Politics, culture & history: Visit the Riksdag (Congress), the royal palace or the Nobel Museum. The Vasa Museum is a must-see if you’re into ships, or even if you’re not. It’s a ship that was preserved for hundreds of years in the brackish Baltic waters, and it’s in remarkable condition. It also has a hilarious backstory. There’s also the Swedish History Museum, Gripsholm Castle, Vaxholm Fortress, and about a hundred more historical museums and sites to visit.  (More suggestions.)

Shopping: This is the birthplace of H&M. There is shopping everywhere. You’ll find stores you love whether you intend to or not. Head to Nybroplan if that’s your thing.

Art: I loved the Fotografiska museum. They happened to have an exhibit with Robert Mapplethorpe when we visited, which was a beautiful coincidence, since I love his work to pieces. There’s also the Royal Dramatic Theatre, the Royal Opera House and, yes, the ABBA museum.

Animals: Skansen is a must-see zoo and cultural park where you’ll learn about vikings, Saami people, Swedish animal species and more. The aquarium is neat but underwhelming. You’ve been warned.

For everything else, there’s, which can guide you through the city with ease.

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To-Do List Neurosis: Debt phobia, goals and Sweden

On Lake Vänern

On Lake Vänern

I hope you’ll forgive me a humblebrag/reflection post today.

Yesterday was a huge day for me: I paid off my final student loan. At 25, four years after graduating from an expensive university, it seems impossible.

How did I do it? Well, the last few steps were accomplished thanks to two things: 1) an overwhelming fear of debt and 2) an obsessive need to check things off my to-do list.

Let’s be clear: This isn’t a pull-yourself-up-by-your-bootstraps tale. I grew up suburban with a supportive family; I have a dad who had a good job; and I got a decent public education. I am white. All of these things helped lead to my success throughout grade school. Those privileges also helped me network and land great jobs out of college.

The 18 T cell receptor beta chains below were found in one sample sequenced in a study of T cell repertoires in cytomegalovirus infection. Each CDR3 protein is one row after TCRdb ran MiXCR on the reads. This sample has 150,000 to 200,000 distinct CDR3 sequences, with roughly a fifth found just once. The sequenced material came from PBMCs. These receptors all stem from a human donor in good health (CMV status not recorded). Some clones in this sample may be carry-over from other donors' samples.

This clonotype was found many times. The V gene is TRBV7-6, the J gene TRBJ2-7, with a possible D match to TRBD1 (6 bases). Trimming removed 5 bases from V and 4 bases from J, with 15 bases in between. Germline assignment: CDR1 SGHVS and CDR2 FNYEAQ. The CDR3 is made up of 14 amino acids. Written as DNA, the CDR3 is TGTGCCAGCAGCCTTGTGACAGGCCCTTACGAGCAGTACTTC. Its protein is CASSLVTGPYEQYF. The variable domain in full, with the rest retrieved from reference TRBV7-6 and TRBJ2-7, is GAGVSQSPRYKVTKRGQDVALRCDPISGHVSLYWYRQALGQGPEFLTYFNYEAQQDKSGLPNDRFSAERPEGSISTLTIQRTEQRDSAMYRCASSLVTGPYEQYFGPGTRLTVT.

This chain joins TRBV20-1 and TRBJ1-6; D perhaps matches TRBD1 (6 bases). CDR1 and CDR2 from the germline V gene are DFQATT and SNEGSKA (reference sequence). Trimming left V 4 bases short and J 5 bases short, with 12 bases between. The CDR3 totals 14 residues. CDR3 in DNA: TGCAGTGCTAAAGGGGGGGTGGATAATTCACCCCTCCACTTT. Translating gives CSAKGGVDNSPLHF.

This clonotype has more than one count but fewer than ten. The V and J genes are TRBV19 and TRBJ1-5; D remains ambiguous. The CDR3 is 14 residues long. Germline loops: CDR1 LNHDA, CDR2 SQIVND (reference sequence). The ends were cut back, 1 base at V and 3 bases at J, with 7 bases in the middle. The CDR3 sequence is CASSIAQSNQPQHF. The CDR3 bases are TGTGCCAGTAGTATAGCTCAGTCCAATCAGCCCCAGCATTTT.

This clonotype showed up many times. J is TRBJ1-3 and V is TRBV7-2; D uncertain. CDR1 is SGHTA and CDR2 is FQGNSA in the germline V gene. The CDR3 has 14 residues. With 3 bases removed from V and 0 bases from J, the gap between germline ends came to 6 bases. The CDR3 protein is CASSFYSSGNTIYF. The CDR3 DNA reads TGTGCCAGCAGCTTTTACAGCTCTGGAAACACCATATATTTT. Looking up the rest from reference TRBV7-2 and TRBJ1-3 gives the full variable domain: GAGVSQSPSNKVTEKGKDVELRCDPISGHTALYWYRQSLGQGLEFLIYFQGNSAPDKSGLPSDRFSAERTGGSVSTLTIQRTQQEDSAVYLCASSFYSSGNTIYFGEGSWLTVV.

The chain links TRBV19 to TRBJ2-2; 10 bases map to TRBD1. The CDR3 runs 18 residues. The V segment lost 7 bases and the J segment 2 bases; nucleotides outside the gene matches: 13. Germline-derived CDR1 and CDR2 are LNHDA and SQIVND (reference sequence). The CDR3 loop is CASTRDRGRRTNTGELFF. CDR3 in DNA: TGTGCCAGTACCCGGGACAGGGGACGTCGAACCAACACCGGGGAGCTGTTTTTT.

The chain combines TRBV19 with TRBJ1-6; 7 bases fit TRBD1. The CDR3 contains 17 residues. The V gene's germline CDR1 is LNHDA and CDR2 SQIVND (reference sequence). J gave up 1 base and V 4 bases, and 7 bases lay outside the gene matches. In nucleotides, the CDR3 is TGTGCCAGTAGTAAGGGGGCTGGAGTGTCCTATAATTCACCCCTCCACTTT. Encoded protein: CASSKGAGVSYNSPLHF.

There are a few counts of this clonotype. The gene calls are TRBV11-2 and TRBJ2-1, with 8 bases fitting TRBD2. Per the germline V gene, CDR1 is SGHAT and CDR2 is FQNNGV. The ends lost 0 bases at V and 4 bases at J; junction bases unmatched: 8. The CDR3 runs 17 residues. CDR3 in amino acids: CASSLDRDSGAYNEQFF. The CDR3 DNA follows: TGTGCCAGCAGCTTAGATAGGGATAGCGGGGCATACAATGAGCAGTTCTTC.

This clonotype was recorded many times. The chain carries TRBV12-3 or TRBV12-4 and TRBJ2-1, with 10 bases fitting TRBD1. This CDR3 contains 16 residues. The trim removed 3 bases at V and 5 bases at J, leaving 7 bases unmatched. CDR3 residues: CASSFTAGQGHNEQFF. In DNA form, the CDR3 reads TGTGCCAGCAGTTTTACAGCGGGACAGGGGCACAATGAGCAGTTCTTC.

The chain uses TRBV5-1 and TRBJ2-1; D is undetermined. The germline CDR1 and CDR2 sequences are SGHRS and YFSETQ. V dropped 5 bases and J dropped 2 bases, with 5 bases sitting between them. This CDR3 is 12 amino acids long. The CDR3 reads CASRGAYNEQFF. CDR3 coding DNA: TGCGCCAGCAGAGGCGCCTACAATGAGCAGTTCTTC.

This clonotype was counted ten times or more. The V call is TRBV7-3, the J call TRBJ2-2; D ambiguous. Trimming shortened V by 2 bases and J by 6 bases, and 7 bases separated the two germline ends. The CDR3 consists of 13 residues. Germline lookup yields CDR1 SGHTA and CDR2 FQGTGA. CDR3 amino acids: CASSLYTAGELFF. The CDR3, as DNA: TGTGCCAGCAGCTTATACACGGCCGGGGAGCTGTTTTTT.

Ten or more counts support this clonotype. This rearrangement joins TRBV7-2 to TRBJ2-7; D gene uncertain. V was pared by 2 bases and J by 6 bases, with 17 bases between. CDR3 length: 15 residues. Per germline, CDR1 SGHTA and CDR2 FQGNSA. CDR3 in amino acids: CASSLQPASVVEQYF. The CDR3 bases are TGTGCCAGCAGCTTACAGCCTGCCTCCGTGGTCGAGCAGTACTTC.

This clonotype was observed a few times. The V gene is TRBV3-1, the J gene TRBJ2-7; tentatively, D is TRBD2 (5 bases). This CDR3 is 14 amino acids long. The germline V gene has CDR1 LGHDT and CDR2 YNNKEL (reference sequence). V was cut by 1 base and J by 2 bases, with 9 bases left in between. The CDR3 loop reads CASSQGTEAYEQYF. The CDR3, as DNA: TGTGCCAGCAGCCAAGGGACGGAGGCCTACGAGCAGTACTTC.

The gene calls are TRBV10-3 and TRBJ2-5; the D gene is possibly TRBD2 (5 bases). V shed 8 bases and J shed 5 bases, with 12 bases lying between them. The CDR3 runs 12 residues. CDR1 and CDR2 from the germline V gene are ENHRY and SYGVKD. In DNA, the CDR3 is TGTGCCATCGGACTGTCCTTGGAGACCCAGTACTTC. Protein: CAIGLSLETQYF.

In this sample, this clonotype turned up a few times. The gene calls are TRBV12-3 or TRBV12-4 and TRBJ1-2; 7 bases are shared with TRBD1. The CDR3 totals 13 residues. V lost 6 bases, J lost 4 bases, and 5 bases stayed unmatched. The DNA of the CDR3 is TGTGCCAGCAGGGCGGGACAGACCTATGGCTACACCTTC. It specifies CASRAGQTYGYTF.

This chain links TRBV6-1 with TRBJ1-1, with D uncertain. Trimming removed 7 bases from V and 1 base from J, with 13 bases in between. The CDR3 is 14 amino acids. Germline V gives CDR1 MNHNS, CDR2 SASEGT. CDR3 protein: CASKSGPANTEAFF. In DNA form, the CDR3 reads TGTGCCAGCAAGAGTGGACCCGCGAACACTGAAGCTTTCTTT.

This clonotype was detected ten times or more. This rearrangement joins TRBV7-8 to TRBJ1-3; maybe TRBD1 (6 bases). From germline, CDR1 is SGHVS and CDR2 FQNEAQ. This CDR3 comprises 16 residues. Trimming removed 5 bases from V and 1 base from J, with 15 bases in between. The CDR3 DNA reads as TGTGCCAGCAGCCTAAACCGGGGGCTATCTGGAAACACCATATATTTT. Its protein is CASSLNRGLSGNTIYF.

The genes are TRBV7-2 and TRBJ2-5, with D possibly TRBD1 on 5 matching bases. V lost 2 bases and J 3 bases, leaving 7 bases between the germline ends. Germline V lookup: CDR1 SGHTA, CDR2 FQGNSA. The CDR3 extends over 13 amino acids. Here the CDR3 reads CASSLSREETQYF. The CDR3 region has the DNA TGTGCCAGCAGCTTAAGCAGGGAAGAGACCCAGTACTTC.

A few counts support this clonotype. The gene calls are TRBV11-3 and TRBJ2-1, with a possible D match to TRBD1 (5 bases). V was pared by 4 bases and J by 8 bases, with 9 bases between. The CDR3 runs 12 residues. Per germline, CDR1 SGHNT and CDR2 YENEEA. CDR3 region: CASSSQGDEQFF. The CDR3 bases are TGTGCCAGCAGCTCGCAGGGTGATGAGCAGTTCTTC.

Still, I graduated with a hair above the national average in student loan debt, around $30,000. It’s not too shabby, considering that during my four years at Susquehanna University, the tuition hovered around $40,000 annually. For those of you playing along at home, that’s $160,000 in costs overall.

Debt phobia

May 2011

May 2011

I asked Google whether there’s a term for a phobia of acquiring debt. I came up empty.

It’s apparently A Thing, whether it has a name or not, and I found plenty of financial advice columns on how to overcome this fear. I don’t think I’m debt-phobic – I’m not kept up at night – but I’ve been preoccupied with my debts since I entered college. I didn’t understand how loans, creditors, or interest rates worked, and that lack of knowledge quickly translated to fear and avoidance.

This fear helped me early on: It meant I applied for lots of scholarships. In the end, more than half of my tuition each year was paid by scholarships and federal grants. I also worked while going to school full-time. A retail job at first, then interning and freelancing for my regional newspaper. All out of fear for the financial system in Big Education.

To-do list neurosis

What propelled me more than a fear of the unknown was a compulsion to make to-do lists: on paper, in my head, in emails, in organizational apps on my phone. And an obsession with whittling those lists down as quickly and completely as possible.